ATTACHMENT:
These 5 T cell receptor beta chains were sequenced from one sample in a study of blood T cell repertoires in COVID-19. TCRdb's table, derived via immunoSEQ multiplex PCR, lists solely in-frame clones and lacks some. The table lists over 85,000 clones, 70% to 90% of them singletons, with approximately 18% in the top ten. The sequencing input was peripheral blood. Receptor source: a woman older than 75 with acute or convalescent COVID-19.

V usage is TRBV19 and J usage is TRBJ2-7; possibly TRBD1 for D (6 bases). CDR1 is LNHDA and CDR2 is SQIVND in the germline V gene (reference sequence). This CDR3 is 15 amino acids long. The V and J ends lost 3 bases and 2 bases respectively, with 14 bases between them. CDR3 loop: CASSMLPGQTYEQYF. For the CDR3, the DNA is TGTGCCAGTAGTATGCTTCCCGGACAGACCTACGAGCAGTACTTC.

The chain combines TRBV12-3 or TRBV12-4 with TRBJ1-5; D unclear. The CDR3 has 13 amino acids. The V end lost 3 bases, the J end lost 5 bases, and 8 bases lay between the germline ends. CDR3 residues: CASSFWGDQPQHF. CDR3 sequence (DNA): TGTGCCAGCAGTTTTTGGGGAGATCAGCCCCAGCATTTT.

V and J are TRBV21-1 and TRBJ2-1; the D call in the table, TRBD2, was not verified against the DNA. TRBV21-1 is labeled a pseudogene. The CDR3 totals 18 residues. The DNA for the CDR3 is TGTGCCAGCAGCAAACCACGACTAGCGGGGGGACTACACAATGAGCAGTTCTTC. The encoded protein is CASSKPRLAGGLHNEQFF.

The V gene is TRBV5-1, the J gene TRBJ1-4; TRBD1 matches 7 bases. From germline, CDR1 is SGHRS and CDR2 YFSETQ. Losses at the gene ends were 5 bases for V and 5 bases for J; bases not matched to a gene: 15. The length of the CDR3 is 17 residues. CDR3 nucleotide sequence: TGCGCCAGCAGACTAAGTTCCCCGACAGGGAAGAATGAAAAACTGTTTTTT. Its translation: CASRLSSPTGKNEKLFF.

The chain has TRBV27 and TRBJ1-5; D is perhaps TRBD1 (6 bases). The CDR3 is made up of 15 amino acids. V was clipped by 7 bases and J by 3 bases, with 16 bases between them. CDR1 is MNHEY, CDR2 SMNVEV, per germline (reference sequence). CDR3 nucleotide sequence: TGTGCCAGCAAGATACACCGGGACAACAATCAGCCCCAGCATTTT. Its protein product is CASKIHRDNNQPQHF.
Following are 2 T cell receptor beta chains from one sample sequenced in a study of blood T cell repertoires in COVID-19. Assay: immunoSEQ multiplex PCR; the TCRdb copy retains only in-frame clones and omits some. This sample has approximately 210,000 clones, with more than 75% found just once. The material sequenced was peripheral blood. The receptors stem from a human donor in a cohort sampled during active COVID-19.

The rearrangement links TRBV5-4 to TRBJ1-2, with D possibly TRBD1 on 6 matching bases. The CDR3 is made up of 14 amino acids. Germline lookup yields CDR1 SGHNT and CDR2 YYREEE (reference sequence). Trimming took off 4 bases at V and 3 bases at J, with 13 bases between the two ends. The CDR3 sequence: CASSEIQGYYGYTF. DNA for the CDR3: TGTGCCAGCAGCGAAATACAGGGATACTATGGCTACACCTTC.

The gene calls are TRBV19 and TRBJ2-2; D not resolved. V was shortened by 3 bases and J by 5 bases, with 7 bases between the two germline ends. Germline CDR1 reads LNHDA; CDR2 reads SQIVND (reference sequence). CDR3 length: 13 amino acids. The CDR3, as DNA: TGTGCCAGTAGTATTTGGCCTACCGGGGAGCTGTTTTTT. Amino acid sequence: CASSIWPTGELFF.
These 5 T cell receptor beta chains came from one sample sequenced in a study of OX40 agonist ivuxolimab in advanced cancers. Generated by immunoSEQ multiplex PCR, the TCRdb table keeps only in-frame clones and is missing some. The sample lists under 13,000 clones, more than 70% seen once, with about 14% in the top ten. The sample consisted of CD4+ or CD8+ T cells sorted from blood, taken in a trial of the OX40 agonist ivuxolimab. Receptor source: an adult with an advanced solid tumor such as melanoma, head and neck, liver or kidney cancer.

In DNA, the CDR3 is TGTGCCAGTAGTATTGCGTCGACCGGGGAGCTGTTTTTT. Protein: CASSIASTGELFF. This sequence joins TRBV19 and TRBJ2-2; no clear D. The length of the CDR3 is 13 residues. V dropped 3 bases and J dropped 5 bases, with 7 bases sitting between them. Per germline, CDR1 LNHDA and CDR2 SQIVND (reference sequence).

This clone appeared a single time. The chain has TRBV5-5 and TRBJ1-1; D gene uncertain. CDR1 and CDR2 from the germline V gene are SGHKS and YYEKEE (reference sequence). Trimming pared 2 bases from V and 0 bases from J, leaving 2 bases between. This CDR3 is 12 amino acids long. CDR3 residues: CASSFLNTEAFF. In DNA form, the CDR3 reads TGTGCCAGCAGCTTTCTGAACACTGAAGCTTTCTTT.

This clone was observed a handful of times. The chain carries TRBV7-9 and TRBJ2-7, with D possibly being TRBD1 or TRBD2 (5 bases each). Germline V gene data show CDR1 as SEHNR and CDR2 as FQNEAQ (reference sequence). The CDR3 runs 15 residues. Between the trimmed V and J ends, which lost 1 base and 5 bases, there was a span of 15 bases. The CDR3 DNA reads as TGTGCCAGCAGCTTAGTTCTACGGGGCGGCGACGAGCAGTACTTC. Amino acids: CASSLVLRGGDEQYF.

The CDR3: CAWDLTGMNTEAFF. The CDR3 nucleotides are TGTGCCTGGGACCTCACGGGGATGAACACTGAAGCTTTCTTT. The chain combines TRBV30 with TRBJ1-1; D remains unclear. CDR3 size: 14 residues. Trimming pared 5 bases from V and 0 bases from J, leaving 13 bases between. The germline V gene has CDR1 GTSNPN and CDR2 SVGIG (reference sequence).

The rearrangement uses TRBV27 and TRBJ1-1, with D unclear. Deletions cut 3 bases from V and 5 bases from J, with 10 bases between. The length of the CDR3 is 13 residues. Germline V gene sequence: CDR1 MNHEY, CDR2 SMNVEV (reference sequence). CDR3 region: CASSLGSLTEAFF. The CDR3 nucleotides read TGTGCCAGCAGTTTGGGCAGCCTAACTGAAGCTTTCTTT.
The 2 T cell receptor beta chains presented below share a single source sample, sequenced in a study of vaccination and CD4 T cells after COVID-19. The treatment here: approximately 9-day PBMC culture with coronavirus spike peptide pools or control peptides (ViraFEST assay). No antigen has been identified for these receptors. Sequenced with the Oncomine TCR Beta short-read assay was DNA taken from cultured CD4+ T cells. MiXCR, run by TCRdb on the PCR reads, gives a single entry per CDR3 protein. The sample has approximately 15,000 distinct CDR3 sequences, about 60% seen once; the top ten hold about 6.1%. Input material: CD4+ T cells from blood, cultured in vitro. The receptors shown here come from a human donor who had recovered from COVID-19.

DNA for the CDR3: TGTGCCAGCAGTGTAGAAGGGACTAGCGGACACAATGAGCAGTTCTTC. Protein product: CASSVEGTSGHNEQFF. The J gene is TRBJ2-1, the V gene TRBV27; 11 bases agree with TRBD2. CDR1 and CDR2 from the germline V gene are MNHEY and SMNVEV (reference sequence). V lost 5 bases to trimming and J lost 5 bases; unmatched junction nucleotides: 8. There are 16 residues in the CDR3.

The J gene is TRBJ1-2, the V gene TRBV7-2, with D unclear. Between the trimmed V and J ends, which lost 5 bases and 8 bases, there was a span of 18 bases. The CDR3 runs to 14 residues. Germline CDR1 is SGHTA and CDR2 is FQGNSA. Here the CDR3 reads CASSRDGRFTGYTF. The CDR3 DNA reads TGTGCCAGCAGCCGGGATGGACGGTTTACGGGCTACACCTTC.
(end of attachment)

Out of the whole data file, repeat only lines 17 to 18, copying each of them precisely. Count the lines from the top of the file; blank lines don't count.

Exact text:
DNA for the CDR3: TGTGCCAGCAGTGTAGAAGGGACTAGCGGACACAATGAGCAGTTCTTC. Protein product: CASSVEGTSGHNEQFF. The J gene is TRBJ2-1, the V gene TRBV27; 11 bases agree with TRBD2. CDR1 and CDR2 from the germline V gene are MNHEY and SMNVEV (reference sequence). V lost 5 bases to trimming and J lost 5 bases; unmatched junction nucleotides: 8. There are 16 residues in the CDR3.

The J gene is TRBJ1-2, the V gene TRBV7-2, with D unclear. Between the trimmed V and J ends, which lost 5 bases and 8 bases, there was a span of 18 bases. The CDR3 runs to 14 residues. Germline CDR1 is SGHTA and CDR2 is FQGNSA. Here the CDR3 reads CASSRDGRFTGYTF. The CDR3 DNA reads TGTGCCAGCAGCCGGGATGGACGGTTTACGGGCTACACCTTC.